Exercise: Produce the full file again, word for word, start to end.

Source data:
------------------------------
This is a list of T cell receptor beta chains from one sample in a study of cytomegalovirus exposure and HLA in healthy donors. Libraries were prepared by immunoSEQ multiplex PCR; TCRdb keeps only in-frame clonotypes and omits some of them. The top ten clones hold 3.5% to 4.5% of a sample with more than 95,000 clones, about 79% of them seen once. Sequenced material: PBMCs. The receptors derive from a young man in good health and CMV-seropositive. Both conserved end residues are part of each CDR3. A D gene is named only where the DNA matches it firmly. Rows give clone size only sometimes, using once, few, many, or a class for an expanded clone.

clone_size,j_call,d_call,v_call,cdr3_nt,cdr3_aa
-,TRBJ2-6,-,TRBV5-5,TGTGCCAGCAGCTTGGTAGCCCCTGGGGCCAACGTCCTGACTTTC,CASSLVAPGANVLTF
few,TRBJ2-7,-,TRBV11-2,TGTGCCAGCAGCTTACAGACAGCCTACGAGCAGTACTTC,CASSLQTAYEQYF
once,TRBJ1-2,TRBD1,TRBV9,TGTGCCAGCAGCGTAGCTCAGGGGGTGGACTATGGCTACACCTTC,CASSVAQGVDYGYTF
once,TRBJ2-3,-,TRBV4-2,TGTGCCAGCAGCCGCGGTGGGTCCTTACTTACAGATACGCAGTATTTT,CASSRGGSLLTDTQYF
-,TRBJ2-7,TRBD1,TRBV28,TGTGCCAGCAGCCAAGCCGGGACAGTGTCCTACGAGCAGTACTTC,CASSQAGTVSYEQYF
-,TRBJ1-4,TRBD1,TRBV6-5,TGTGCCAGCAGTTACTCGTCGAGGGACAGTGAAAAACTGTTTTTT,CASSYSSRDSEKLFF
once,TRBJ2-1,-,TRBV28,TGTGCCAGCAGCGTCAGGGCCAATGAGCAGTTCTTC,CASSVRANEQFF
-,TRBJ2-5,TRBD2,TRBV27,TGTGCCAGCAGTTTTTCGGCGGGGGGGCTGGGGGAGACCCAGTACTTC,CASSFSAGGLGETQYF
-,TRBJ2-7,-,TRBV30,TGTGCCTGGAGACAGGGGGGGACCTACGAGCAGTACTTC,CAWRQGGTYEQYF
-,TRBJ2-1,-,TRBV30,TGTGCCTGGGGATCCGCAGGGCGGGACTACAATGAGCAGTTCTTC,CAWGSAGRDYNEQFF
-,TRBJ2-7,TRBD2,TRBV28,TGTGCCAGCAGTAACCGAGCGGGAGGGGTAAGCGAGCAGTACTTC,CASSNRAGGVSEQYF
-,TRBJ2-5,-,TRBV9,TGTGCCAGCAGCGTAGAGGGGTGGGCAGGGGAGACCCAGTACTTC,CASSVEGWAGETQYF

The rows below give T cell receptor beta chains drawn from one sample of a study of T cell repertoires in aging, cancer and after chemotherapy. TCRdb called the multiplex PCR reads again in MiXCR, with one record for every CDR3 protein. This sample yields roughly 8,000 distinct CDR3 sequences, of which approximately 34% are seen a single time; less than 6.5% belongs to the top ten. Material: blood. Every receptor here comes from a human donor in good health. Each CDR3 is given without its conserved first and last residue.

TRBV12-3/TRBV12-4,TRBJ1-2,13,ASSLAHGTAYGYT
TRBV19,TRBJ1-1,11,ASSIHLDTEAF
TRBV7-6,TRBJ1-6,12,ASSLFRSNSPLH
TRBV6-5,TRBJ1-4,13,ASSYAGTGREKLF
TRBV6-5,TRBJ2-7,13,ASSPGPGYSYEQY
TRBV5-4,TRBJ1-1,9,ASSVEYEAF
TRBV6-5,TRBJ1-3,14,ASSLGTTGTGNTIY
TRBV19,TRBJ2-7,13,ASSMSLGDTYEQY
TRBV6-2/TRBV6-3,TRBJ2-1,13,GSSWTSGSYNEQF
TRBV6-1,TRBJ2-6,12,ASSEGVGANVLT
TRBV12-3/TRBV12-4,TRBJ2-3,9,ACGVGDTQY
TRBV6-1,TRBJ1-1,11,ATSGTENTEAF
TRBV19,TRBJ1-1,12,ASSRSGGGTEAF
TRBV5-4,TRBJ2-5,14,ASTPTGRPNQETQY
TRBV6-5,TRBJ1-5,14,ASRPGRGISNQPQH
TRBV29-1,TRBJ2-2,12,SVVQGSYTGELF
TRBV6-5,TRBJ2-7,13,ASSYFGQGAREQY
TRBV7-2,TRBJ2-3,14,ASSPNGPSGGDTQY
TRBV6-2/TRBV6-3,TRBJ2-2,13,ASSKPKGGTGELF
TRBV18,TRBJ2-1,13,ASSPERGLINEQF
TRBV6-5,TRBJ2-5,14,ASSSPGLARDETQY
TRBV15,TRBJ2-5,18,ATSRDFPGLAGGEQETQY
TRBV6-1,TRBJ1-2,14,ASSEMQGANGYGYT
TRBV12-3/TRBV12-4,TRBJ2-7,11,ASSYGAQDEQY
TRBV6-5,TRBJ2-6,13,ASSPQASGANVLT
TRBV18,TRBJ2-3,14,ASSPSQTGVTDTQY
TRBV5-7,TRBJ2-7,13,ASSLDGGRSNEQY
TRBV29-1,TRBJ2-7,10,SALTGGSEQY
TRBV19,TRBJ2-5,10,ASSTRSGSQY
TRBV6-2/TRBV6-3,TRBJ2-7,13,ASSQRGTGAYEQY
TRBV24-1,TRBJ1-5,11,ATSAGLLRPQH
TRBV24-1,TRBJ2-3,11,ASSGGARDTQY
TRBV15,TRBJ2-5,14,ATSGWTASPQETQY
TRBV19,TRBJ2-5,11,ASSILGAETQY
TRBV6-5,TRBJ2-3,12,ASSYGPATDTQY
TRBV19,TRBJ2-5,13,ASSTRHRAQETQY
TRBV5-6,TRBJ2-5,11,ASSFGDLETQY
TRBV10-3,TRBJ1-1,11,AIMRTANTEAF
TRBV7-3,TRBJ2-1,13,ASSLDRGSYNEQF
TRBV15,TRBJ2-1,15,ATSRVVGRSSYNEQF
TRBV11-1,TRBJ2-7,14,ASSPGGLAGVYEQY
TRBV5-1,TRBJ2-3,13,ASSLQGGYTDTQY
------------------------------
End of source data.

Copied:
This is a list of T cell receptor beta chains from one sample in a study of cytomegalovirus exposure and HLA in healthy donors. Libraries were prepared by immunoSEQ multiplex PCR; TCRdb keeps only in-frame clonotypes and omits some of them. The top ten clones hold 3.5% to 4.5% of a sample with more than 95,000 clones, about 79% of them seen once. Sequenced material: PBMCs. The receptors derive from a young man in good health and CMV-seropositive. Both conserved end residues are part of each CDR3. A D gene is named only where the DNA matches it firmly. Rows give clone size only sometimes, using once, few, many, or a class for an expanded clone.

clone_size,j_call,d_call,v_call,cdr3_nt,cdr3_aa
-,TRBJ2-6,-,TRBV5-5,TGTGCCAGCAGCTTGGTAGCCCCTGGGGCCAACGTCCTGACTTTC,CASSLVAPGANVLTF
few,TRBJ2-7,-,TRBV11-2,TGTGCCAGCAGCTTACAGACAGCCTACGAGCAGTACTTC,CASSLQTAYEQYF
once,TRBJ1-2,TRBD1,TRBV9,TGTGCCAGCAGCGTAGCTCAGGGGGTGGACTATGGCTACACCTTC,CASSVAQGVDYGYTF
once,TRBJ2-3,-,TRBV4-2,TGTGCCAGCAGCCGCGGTGGGTCCTTACTTACAGATACGCAGTATTTT,CASSRGGSLLTDTQYF
-,TRBJ2-7,TRBD1,TRBV28,TGTGCCAGCAGCCAAGCCGGGACAGTGTCCTACGAGCAGTACTTC,CASSQAGTVSYEQYF
-,TRBJ1-4,TRBD1,TRBV6-5,TGTGCCAGCAGTTACTCGTCGAGGGACAGTGAAAAACTGTTTTTT,CASSYSSRDSEKLFF
once,TRBJ2-1,-,TRBV28,TGTGCCAGCAGCGTCAGGGCCAATGAGCAGTTCTTC,CASSVRANEQFF
-,TRBJ2-5,TRBD2,TRBV27,TGTGCCAGCAGTTTTTCGGCGGGGGGGCTGGGGGAGACCCAGTACTTC,CASSFSAGGLGETQYF
-,TRBJ2-7,-,TRBV30,TGTGCCTGGAGACAGGGGGGGACCTACGAGCAGTACTTC,CAWRQGGTYEQYF
-,TRBJ2-1,-,TRBV30,TGTGCCTGGGGATCCGCAGGGCGGGACTACAATGAGCAGTTCTTC,CAWGSAGRDYNEQFF
-,TRBJ2-7,TRBD2,TRBV28,TGTGCCAGCAGTAACCGAGCGGGAGGGGTAAGCGAGCAGTACTTC,CASSNRAGGVSEQYF
-,TRBJ2-5,-,TRBV9,TGTGCCAGCAGCGTAGAGGGGTGGGCAGGGGAGACCCAGTACTTC,CASSVEGWAGETQYF

The rows below give T cell receptor beta chains drawn from one sample of a study of T cell repertoires in aging, cancer and after chemotherapy. TCRdb called the multiplex PCR reads again in MiXCR, with one record for every CDR3 protein. This sample yields roughly 8,000 distinct CDR3 sequences, of which approximately 34% are seen a single time; less than 6.5% belongs to the top ten. Material: blood. Every receptor here comes from a human donor in good health. Each CDR3 is given without its conserved first and last residue.

TRBV12-3/TRBV12-4,TRBJ1-2,13,ASSLAHGTAYGYT
TRBV19,TRBJ1-1,11,ASSIHLDTEAF
TRBV7-6,TRBJ1-6,12,ASSLFRSNSPLH
TRBV6-5,TRBJ1-4,13,ASSYAGTGREKLF
TRBV6-5,TRBJ2-7,13,ASSPGPGYSYEQY
TRBV5-4,TRBJ1-1,9,ASSVEYEAF
TRBV6-5,TRBJ1-3,14,ASSLGTTGTGNTIY
TRBV19,TRBJ2-7,13,ASSMSLGDTYEQY
TRBV6-2/TRBV6-3,TRBJ2-1,13,GSSWTSGSYNEQF
TRBV6-1,TRBJ2-6,12,ASSEGVGANVLT
TRBV12-3/TRBV12-4,TRBJ2-3,9,ACGVGDTQY
TRBV6-1,TRBJ1-1,11,ATSGTENTEAF
TRBV19,TRBJ1-1,12,ASSRSGGGTEAF
TRBV5-4,TRBJ2-5,14,ASTPTGRPNQETQY
TRBV6-5,TRBJ1-5,14,ASRPGRGISNQPQH
TRBV29-1,TRBJ2-2,12,SVVQGSYTGELF
TRBV6-5,TRBJ2-7,13,ASSYFGQGAREQY
TRBV7-2,TRBJ2-3,14,ASSPNGPSGGDTQY
TRBV6-2/TRBV6-3,TRBJ2-2,13,ASSKPKGGTGELF
TRBV18,TRBJ2-1,13,ASSPERGLINEQF
TRBV6-5,TRBJ2-5,14,ASSSPGLARDETQY
TRBV15,TRBJ2-5,18,ATSRDFPGLAGGEQETQY
TRBV6-1,TRBJ1-2,14,ASSEMQGANGYGYT
TRBV12-3/TRBV12-4,TRBJ2-7,11,ASSYGAQDEQY
TRBV6-5,TRBJ2-6,13,ASSPQASGANVLT
TRBV18,TRBJ2-3,14,ASSPSQTGVTDTQY
TRBV5-7,TRBJ2-7,13,ASSLDGGRSNEQY
TRBV29-1,TRBJ2-7,10,SALTGGSEQY
TRBV19,TRBJ2-5,10,ASSTRSGSQY
TRBV6-2/TRBV6-3,TRBJ2-7,13,ASSQRGTGAYEQY
TRBV24-1,TRBJ1-5,11,ATSAGLLRPQH
TRBV24-1,TRBJ2-3,11,ASSGGARDTQY
TRBV15,TRBJ2-5,14,ATSGWTASPQETQY
TRBV19,TRBJ2-5,11,ASSILGAETQY
TRBV6-5,TRBJ2-3,12,ASSYGPATDTQY
TRBV19,TRBJ2-5,13,ASSTRHRAQETQY
TRBV5-6,TRBJ2-5,11,ASSFGDLETQY
TRBV10-3,TRBJ1-1,11,AIMRTANTEAF
TRBV7-3,TRBJ2-1,13,ASSLDRGSYNEQF
TRBV15,TRBJ2-1,15,ATSRVVGRSSYNEQF
TRBV11-1,TRBJ2-7,14,ASSPGGLAGVYEQY
TRBV5-1,TRBJ2-3,13,ASSLQGGYTDTQY